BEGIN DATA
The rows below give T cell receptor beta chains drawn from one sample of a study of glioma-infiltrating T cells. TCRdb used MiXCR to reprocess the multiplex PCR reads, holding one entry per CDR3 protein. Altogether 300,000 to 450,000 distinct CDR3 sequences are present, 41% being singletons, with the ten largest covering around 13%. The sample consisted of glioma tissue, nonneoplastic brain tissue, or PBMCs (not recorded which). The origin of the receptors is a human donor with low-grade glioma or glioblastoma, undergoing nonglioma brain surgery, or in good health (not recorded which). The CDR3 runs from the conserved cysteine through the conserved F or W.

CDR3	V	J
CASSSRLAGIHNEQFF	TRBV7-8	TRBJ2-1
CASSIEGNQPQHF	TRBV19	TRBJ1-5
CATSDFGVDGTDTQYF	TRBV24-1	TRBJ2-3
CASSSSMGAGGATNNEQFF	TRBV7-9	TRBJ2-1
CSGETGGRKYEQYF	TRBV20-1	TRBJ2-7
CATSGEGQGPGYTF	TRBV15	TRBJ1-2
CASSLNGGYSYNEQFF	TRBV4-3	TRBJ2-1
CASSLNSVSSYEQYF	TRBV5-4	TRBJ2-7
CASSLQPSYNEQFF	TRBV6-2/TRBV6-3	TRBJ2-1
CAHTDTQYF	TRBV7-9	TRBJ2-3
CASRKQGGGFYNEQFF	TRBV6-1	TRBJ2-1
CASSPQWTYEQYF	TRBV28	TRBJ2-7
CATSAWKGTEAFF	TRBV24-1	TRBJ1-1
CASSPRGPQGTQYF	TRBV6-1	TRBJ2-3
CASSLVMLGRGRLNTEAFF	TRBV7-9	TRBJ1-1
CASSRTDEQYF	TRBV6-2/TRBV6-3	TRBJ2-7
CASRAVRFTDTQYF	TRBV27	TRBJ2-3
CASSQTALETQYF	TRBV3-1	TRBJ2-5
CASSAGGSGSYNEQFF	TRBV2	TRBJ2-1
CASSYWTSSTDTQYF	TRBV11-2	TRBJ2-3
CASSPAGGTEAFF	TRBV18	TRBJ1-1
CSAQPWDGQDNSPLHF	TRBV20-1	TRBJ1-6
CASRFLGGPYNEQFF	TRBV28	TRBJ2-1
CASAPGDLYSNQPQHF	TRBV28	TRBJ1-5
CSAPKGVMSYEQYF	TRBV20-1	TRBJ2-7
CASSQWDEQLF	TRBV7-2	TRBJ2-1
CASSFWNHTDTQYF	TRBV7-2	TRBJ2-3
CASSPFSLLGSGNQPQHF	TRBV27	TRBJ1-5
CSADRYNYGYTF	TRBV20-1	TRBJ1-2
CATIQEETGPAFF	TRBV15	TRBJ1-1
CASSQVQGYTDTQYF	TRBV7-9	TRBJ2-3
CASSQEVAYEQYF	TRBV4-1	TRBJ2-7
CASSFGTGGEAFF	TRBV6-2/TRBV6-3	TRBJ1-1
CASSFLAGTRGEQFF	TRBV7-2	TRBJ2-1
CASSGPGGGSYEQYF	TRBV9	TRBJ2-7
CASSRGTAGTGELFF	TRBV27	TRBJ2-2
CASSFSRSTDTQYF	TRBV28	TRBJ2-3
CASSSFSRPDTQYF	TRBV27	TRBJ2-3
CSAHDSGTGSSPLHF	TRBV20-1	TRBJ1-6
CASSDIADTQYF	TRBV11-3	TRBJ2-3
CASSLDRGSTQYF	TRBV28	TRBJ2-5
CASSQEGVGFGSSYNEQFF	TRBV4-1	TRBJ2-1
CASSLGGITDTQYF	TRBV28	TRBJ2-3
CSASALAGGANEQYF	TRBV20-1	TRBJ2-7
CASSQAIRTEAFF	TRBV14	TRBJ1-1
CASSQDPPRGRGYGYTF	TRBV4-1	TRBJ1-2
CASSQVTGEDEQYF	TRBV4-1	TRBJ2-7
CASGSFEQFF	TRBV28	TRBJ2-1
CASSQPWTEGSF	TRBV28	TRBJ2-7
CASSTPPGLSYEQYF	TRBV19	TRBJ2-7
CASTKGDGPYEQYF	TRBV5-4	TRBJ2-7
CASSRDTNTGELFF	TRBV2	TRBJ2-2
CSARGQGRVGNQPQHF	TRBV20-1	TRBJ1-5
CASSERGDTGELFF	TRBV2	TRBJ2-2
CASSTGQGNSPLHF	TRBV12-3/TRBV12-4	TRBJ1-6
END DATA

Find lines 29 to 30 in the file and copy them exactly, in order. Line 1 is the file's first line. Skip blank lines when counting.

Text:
CASSFWNHTDTQYF	TRBV7-2	TRBJ2-3
CASSPFSLLGSGNQPQHF	TRBV27	TRBJ1-5